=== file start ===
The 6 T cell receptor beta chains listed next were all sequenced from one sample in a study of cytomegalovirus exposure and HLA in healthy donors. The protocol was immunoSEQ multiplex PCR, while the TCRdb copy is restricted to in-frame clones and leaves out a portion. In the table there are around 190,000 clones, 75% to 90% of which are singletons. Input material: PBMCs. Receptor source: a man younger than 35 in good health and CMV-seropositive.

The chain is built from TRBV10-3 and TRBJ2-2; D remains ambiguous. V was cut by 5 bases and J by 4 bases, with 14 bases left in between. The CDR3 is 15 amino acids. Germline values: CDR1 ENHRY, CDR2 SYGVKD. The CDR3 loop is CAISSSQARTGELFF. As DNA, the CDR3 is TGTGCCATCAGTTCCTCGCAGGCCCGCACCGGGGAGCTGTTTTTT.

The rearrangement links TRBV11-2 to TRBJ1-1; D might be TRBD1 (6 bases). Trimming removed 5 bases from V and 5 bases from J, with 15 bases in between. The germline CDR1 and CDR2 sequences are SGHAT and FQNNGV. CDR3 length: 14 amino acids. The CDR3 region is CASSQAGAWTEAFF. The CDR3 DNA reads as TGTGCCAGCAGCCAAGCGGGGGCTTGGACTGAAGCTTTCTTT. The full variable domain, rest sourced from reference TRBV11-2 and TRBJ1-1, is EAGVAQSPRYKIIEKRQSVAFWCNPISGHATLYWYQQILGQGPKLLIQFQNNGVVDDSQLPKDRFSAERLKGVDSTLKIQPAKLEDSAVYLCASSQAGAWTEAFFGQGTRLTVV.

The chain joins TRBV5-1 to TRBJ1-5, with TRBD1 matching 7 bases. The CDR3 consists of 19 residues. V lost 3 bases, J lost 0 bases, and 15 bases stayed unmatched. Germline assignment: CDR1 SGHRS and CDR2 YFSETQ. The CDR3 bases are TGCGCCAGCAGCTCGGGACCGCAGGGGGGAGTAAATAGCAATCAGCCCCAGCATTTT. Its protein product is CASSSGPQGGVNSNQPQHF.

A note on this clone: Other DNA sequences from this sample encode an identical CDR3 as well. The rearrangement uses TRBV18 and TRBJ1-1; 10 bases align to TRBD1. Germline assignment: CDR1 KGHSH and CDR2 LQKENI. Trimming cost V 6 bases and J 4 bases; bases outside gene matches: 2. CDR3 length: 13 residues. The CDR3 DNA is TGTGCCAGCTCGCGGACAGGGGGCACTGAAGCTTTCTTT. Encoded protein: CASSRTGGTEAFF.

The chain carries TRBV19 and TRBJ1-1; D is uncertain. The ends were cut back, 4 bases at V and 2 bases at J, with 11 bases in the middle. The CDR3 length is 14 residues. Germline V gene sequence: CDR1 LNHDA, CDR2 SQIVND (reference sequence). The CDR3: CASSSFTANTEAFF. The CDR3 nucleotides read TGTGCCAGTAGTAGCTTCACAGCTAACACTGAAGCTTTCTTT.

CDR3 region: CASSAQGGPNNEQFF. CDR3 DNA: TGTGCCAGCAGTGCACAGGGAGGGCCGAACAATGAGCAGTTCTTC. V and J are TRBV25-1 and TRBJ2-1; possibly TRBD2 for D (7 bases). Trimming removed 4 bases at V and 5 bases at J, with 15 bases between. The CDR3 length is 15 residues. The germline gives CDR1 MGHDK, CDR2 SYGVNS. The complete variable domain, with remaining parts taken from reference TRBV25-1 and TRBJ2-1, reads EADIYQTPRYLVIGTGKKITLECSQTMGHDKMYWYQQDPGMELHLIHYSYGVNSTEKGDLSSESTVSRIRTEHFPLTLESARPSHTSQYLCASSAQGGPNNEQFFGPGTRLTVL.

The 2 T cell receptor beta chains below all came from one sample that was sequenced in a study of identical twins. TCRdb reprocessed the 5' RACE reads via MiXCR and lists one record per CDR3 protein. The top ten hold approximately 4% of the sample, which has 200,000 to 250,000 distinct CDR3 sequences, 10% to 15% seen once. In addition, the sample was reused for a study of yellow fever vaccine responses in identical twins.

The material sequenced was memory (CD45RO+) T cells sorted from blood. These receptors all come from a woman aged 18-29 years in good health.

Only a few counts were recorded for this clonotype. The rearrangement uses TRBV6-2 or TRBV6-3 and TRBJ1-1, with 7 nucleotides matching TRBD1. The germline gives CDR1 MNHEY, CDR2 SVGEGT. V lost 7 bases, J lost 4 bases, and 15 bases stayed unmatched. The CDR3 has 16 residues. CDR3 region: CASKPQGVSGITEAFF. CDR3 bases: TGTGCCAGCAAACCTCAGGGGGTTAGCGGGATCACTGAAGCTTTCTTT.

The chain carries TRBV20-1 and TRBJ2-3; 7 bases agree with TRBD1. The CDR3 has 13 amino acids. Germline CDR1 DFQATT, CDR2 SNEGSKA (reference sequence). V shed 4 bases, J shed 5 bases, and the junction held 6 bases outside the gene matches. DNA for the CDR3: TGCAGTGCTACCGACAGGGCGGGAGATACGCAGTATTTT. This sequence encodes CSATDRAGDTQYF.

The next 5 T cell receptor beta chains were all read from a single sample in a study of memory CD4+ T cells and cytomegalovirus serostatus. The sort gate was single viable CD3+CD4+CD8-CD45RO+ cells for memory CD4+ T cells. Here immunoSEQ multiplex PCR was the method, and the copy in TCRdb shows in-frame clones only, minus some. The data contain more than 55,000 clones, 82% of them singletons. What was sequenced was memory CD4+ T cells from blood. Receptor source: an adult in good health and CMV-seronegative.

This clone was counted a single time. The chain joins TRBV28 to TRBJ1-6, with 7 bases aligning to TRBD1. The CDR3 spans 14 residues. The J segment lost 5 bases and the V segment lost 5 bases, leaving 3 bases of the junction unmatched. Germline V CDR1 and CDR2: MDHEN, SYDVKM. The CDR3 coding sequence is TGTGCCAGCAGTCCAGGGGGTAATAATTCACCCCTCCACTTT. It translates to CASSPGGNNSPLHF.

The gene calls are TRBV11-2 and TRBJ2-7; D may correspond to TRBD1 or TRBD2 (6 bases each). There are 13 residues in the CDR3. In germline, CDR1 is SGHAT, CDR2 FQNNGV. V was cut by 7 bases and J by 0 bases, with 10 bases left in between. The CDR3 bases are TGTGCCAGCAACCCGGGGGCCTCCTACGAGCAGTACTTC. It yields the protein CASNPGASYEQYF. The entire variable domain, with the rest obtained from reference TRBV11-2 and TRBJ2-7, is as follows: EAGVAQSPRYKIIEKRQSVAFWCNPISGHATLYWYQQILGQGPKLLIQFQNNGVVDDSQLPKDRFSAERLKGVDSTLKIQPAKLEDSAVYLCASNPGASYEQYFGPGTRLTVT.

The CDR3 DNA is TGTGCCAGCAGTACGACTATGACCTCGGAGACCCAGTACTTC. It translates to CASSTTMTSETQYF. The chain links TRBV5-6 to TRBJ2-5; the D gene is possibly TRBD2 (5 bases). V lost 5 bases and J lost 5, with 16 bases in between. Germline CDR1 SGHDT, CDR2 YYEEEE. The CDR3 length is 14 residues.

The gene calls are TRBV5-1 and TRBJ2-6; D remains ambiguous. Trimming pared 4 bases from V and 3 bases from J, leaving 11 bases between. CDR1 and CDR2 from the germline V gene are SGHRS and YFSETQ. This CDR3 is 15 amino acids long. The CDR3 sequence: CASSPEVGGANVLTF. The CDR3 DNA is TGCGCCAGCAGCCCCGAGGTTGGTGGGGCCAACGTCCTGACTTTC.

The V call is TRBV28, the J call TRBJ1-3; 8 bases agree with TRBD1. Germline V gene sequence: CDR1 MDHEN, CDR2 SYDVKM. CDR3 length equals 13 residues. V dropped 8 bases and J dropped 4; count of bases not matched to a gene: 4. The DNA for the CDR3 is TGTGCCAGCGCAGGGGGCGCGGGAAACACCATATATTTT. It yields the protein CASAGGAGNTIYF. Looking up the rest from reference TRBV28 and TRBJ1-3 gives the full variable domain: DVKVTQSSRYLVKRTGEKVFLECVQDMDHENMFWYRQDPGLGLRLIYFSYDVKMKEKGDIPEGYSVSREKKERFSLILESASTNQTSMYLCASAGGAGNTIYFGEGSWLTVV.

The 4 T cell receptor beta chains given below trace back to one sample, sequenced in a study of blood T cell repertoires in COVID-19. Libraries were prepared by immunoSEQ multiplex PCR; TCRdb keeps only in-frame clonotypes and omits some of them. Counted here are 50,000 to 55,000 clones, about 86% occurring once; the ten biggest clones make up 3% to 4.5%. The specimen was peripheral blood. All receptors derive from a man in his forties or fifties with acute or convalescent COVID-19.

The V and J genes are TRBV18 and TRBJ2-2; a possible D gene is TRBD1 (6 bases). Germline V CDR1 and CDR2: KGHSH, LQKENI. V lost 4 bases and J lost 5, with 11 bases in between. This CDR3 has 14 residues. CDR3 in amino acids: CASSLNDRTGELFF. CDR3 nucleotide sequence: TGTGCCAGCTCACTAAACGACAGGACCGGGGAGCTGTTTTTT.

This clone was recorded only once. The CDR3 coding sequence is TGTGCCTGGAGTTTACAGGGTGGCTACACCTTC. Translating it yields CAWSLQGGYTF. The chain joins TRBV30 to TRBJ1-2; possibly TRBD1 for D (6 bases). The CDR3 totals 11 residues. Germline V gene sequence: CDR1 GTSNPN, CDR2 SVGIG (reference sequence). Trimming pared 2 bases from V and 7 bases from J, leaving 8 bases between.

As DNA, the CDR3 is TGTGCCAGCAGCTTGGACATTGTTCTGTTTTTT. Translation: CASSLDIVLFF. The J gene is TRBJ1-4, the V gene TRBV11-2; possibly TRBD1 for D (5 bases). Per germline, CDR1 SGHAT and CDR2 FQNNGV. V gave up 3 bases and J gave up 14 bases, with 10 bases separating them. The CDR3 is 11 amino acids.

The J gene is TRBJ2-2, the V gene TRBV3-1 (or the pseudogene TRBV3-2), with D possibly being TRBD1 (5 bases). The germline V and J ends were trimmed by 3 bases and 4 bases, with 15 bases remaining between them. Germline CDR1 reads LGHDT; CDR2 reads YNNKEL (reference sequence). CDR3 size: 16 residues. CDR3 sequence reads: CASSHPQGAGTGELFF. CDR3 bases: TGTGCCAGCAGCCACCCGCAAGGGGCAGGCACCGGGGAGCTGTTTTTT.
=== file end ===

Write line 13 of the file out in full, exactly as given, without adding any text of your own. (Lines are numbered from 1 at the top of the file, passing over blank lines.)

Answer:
This clone was counted a single time. The chain joins TRBV28 to TRBJ1-6, with 7 bases aligning to TRBD1. The CDR3 spans 14 residues. The J segment lost 5 bases and the V segment lost 5 bases, leaving 3 bases of the junction unmatched. Germline V CDR1 and CDR2: MDHEN, SYDVKM. The CDR3 coding sequence is TGTGCCAGCAGTCCAGGGGGTAATAATTCACCCCTCCACTTT. It translates to CASSPGGNNSPLHF.